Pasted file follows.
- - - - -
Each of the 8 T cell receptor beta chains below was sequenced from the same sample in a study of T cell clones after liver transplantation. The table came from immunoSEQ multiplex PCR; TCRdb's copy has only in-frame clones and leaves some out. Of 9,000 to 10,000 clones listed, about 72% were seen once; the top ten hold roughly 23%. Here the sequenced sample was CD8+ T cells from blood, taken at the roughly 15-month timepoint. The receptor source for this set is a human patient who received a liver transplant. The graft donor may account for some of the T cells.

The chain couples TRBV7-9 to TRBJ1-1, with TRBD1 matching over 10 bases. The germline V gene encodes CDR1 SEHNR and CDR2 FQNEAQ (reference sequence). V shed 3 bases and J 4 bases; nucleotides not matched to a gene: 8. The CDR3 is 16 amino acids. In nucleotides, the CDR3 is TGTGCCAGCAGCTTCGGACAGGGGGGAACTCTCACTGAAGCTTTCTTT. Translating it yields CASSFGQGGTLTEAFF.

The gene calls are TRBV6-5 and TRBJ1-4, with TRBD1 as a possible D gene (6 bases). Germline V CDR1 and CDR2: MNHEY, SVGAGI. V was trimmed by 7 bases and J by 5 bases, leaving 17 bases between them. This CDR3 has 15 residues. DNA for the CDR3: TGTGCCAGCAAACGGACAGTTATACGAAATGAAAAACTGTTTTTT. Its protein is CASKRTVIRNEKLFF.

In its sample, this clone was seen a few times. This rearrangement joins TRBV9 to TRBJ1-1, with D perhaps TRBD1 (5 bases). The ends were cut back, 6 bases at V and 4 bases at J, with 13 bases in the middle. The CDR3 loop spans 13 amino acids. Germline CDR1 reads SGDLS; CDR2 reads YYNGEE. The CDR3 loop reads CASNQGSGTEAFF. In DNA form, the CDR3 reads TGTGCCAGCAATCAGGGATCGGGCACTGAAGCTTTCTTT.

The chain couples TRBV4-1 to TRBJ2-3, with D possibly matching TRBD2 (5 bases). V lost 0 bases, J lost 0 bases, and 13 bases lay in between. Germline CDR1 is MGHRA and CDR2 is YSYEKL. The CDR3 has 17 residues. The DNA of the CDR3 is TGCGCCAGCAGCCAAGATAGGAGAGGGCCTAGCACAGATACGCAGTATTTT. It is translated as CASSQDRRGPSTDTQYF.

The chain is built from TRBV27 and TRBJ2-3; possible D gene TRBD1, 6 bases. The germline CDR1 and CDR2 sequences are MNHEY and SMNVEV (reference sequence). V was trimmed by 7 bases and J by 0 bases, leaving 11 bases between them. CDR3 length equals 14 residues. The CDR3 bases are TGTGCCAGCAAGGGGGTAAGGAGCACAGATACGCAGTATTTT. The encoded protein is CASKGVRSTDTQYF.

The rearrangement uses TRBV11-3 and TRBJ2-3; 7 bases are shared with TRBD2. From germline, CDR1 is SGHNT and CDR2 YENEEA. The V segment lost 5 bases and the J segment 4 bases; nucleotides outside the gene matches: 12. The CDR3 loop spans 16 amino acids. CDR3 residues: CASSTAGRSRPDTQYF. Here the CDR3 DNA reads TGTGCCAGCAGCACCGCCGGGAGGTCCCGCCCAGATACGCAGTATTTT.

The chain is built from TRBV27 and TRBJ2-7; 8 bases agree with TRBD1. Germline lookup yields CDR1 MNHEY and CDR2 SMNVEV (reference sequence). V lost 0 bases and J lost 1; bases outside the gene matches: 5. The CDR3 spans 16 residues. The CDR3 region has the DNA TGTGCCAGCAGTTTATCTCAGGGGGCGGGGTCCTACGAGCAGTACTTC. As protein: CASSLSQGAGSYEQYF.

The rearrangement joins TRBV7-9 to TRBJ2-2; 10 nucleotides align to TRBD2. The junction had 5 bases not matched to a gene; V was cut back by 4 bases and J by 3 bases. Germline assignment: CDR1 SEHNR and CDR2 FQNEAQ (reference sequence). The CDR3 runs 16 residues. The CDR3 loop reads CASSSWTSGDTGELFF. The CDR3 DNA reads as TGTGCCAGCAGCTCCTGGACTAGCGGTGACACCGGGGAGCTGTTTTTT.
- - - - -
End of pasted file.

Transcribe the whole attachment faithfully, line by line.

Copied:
Each of the 8 T cell receptor beta chains below was sequenced from the same sample in a study of T cell clones after liver transplantation. The table came from immunoSEQ multiplex PCR; TCRdb's copy has only in-frame clones and leaves some out. Of 9,000 to 10,000 clones listed, about 72% were seen once; the top ten hold roughly 23%. Here the sequenced sample was CD8+ T cells from blood, taken at the roughly 15-month timepoint. The receptor source for this set is a human patient who received a liver transplant. The graft donor may account for some of the T cells.

The chain couples TRBV7-9 to TRBJ1-1, with TRBD1 matching over 10 bases. The germline V gene encodes CDR1 SEHNR and CDR2 FQNEAQ (reference sequence). V shed 3 bases and J 4 bases; nucleotides not matched to a gene: 8. The CDR3 is 16 amino acids. In nucleotides, the CDR3 is TGTGCCAGCAGCTTCGGACAGGGGGGAACTCTCACTGAAGCTTTCTTT. Translating it yields CASSFGQGGTLTEAFF.

The gene calls are TRBV6-5 and TRBJ1-4, with TRBD1 as a possible D gene (6 bases). Germline V CDR1 and CDR2: MNHEY, SVGAGI. V was trimmed by 7 bases and J by 5 bases, leaving 17 bases between them. This CDR3 has 15 residues. DNA for the CDR3: TGTGCCAGCAAACGGACAGTTATACGAAATGAAAAACTGTTTTTT. Its protein is CASKRTVIRNEKLFF.

In its sample, this clone was seen a few times. This rearrangement joins TRBV9 to TRBJ1-1, with D perhaps TRBD1 (5 bases). The ends were cut back, 6 bases at V and 4 bases at J, with 13 bases in the middle. The CDR3 loop spans 13 amino acids. Germline CDR1 reads SGDLS; CDR2 reads YYNGEE. The CDR3 loop reads CASNQGSGTEAFF. In DNA form, the CDR3 reads TGTGCCAGCAATCAGGGATCGGGCACTGAAGCTTTCTTT.

The chain couples TRBV4-1 to TRBJ2-3, with D possibly matching TRBD2 (5 bases). V lost 0 bases, J lost 0 bases, and 13 bases lay in between. Germline CDR1 is MGHRA and CDR2 is YSYEKL. The CDR3 has 17 residues. The DNA of the CDR3 is TGCGCCAGCAGCCAAGATAGGAGAGGGCCTAGCACAGATACGCAGTATTTT. It is translated as CASSQDRRGPSTDTQYF.

The chain is built from TRBV27 and TRBJ2-3; possible D gene TRBD1, 6 bases. The germline CDR1 and CDR2 sequences are MNHEY and SMNVEV (reference sequence). V was trimmed by 7 bases and J by 0 bases, leaving 11 bases between them. CDR3 length equals 14 residues. The CDR3 bases are TGTGCCAGCAAGGGGGTAAGGAGCACAGATACGCAGTATTTT. The encoded protein is CASKGVRSTDTQYF.

The rearrangement uses TRBV11-3 and TRBJ2-3; 7 bases are shared with TRBD2. From germline, CDR1 is SGHNT and CDR2 YENEEA. The V segment lost 5 bases and the J segment 4 bases; nucleotides outside the gene matches: 12. The CDR3 loop spans 16 amino acids. CDR3 residues: CASSTAGRSRPDTQYF. Here the CDR3 DNA reads TGTGCCAGCAGCACCGCCGGGAGGTCCCGCCCAGATACGCAGTATTTT.

The chain is built from TRBV27 and TRBJ2-7; 8 bases agree with TRBD1. Germline lookup yields CDR1 MNHEY and CDR2 SMNVEV (reference sequence). V lost 0 bases and J lost 1; bases outside the gene matches: 5. The CDR3 spans 16 residues. The CDR3 region has the DNA TGTGCCAGCAGTTTATCTCAGGGGGCGGGGTCCTACGAGCAGTACTTC. As protein: CASSLSQGAGSYEQYF.

The rearrangement joins TRBV7-9 to TRBJ2-2; 10 nucleotides align to TRBD2. The junction had 5 bases not matched to a gene; V was cut back by 4 bases and J by 3 bases. Germline assignment: CDR1 SEHNR and CDR2 FQNEAQ (reference sequence). The CDR3 runs 16 residues. The CDR3 loop reads CASSSWTSGDTGELFF. The CDR3 DNA reads as TGTGCCAGCAGCTCCTGGACTAGCGGTGACACCGGGGAGCTGTTTTTT.